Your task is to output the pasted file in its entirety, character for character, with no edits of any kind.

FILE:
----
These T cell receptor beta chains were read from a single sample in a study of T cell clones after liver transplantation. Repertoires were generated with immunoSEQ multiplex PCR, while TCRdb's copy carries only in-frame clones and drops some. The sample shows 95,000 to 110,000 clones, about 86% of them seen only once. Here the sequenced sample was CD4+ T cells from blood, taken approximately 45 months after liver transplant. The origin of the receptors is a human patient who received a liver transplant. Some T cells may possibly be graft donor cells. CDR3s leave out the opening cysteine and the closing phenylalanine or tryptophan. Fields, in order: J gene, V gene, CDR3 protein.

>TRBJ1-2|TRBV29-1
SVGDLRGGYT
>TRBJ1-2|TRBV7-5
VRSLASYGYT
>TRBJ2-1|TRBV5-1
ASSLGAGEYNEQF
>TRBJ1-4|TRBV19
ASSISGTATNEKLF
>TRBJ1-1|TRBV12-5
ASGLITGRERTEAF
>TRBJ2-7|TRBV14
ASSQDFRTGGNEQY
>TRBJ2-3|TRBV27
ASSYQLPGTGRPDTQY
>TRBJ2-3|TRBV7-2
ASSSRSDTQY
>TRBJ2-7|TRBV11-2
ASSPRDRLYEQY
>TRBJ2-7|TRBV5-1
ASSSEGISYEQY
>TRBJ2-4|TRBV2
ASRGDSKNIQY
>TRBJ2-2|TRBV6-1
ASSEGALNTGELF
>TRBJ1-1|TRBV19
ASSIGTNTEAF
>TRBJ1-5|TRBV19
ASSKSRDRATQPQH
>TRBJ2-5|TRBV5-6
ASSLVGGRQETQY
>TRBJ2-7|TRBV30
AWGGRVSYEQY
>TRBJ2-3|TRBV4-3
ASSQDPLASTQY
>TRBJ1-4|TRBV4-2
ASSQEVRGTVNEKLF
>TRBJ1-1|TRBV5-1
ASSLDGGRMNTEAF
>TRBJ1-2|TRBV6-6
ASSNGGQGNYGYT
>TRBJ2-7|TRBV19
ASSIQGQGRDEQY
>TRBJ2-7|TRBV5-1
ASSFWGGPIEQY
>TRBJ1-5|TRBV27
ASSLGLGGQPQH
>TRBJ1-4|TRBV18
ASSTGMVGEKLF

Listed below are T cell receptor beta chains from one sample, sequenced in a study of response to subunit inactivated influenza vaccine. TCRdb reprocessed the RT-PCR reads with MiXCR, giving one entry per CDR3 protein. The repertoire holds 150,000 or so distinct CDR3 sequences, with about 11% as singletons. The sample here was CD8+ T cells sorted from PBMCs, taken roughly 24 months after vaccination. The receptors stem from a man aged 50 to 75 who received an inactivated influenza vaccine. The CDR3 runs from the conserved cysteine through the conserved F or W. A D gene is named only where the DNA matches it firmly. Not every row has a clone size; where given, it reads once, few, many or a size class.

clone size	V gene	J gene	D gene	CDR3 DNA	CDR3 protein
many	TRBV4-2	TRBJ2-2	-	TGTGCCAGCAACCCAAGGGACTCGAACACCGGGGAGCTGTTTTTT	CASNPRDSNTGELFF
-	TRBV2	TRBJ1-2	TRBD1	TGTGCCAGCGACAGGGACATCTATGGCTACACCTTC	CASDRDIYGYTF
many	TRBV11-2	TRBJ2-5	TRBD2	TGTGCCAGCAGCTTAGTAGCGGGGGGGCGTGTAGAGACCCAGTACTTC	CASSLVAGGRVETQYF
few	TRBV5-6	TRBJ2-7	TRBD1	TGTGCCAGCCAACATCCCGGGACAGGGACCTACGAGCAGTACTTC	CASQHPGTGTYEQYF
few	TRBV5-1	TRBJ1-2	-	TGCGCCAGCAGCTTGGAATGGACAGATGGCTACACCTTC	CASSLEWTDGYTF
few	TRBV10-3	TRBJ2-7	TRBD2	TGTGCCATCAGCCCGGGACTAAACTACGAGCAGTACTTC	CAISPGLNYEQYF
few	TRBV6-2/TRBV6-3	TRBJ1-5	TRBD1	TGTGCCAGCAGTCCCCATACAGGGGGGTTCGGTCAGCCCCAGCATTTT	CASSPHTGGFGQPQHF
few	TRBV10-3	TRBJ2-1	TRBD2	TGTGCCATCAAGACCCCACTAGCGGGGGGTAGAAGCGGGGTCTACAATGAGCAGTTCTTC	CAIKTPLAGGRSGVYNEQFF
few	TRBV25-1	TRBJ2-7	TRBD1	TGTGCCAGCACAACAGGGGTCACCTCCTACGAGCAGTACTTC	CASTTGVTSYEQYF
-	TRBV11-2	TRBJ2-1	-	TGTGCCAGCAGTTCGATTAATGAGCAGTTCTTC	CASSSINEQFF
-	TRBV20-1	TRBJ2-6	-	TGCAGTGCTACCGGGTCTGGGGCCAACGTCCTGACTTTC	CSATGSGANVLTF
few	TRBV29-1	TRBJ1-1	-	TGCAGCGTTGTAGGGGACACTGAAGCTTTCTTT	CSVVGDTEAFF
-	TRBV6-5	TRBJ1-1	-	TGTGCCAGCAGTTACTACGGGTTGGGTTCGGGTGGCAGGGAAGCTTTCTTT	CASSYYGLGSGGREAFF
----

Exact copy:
These T cell receptor beta chains were read from a single sample in a study of T cell clones after liver transplantation. Repertoires were generated with immunoSEQ multiplex PCR, while TCRdb's copy carries only in-frame clones and drops some. The sample shows 95,000 to 110,000 clones, about 86% of them seen only once. Here the sequenced sample was CD4+ T cells from blood, taken approximately 45 months after liver transplant. The origin of the receptors is a human patient who received a liver transplant. Some T cells may possibly be graft donor cells. CDR3s leave out the opening cysteine and the closing phenylalanine or tryptophan. Fields, in order: J gene, V gene, CDR3 protein.

>TRBJ1-2|TRBV29-1
SVGDLRGGYT
>TRBJ1-2|TRBV7-5
VRSLASYGYT
>TRBJ2-1|TRBV5-1
ASSLGAGEYNEQF
>TRBJ1-4|TRBV19
ASSISGTATNEKLF
>TRBJ1-1|TRBV12-5
ASGLITGRERTEAF
>TRBJ2-7|TRBV14
ASSQDFRTGGNEQY
>TRBJ2-3|TRBV27
ASSYQLPGTGRPDTQY
>TRBJ2-3|TRBV7-2
ASSSRSDTQY
>TRBJ2-7|TRBV11-2
ASSPRDRLYEQY
>TRBJ2-7|TRBV5-1
ASSSEGISYEQY
>TRBJ2-4|TRBV2
ASRGDSKNIQY
>TRBJ2-2|TRBV6-1
ASSEGALNTGELF
>TRBJ1-1|TRBV19
ASSIGTNTEAF
>TRBJ1-5|TRBV19
ASSKSRDRATQPQH
>TRBJ2-5|TRBV5-6
ASSLVGGRQETQY
>TRBJ2-7|TRBV30
AWGGRVSYEQY
>TRBJ2-3|TRBV4-3
ASSQDPLASTQY
>TRBJ1-4|TRBV4-2
ASSQEVRGTVNEKLF
>TRBJ1-1|TRBV5-1
ASSLDGGRMNTEAF
>TRBJ1-2|TRBV6-6
ASSNGGQGNYGYT
>TRBJ2-7|TRBV19
ASSIQGQGRDEQY
>TRBJ2-7|TRBV5-1
ASSFWGGPIEQY
>TRBJ1-5|TRBV27
ASSLGLGGQPQH
>TRBJ1-4|TRBV18
ASSTGMVGEKLF

Listed below are T cell receptor beta chains from one sample, sequenced in a study of response to subunit inactivated influenza vaccine. TCRdb reprocessed the RT-PCR reads with MiXCR, giving one entry per CDR3 protein. The repertoire holds 150,000 or so distinct CDR3 sequences, with about 11% as singletons. The sample here was CD8+ T cells sorted from PBMCs, taken roughly 24 months after vaccination. The receptors stem from a man aged 50 to 75 who received an inactivated influenza vaccine. The CDR3 runs from the conserved cysteine through the conserved F or W. A D gene is named only where the DNA matches it firmly. Not every row has a clone size; where given, it reads once, few, many or a size class.

clone size	V gene	J gene	D gene	CDR3 DNA	CDR3 protein
many	TRBV4-2	TRBJ2-2	-	TGTGCCAGCAACCCAAGGGACTCGAACACCGGGGAGCTGTTTTTT	CASNPRDSNTGELFF
-	TRBV2	TRBJ1-2	TRBD1	TGTGCCAGCGACAGGGACATCTATGGCTACACCTTC	CASDRDIYGYTF
many	TRBV11-2	TRBJ2-5	TRBD2	TGTGCCAGCAGCTTAGTAGCGGGGGGGCGTGTAGAGACCCAGTACTTC	CASSLVAGGRVETQYF
few	TRBV5-6	TRBJ2-7	TRBD1	TGTGCCAGCCAACATCCCGGGACAGGGACCTACGAGCAGTACTTC	CASQHPGTGTYEQYF
few	TRBV5-1	TRBJ1-2	-	TGCGCCAGCAGCTTGGAATGGACAGATGGCTACACCTTC	CASSLEWTDGYTF
few	TRBV10-3	TRBJ2-7	TRBD2	TGTGCCATCAGCCCGGGACTAAACTACGAGCAGTACTTC	CAISPGLNYEQYF
few	TRBV6-2/TRBV6-3	TRBJ1-5	TRBD1	TGTGCCAGCAGTCCCCATACAGGGGGGTTCGGTCAGCCCCAGCATTTT	CASSPHTGGFGQPQHF
few	TRBV10-3	TRBJ2-1	TRBD2	TGTGCCATCAAGACCCCACTAGCGGGGGGTAGAAGCGGGGTCTACAATGAGCAGTTCTTC	CAIKTPLAGGRSGVYNEQFF
few	TRBV25-1	TRBJ2-7	TRBD1	TGTGCCAGCACAACAGGGGTCACCTCCTACGAGCAGTACTTC	CASTTGVTSYEQYF
-	TRBV11-2	TRBJ2-1	-	TGTGCCAGCAGTTCGATTAATGAGCAGTTCTTC	CASSSINEQFF
-	TRBV20-1	TRBJ2-6	-	TGCAGTGCTACCGGGTCTGGGGCCAACGTCCTGACTTTC	CSATGSGANVLTF
few	TRBV29-1	TRBJ1-1	-	TGCAGCGTTGTAGGGGACACTGAAGCTTTCTTT	CSVVGDTEAFF
-	TRBV6-5	TRBJ1-1	-	TGTGCCAGCAGTTACTACGGGTTGGGTTCGGGTGGCAGGGAAGCTTTCTTT	CASSYYGLGSGGREAFF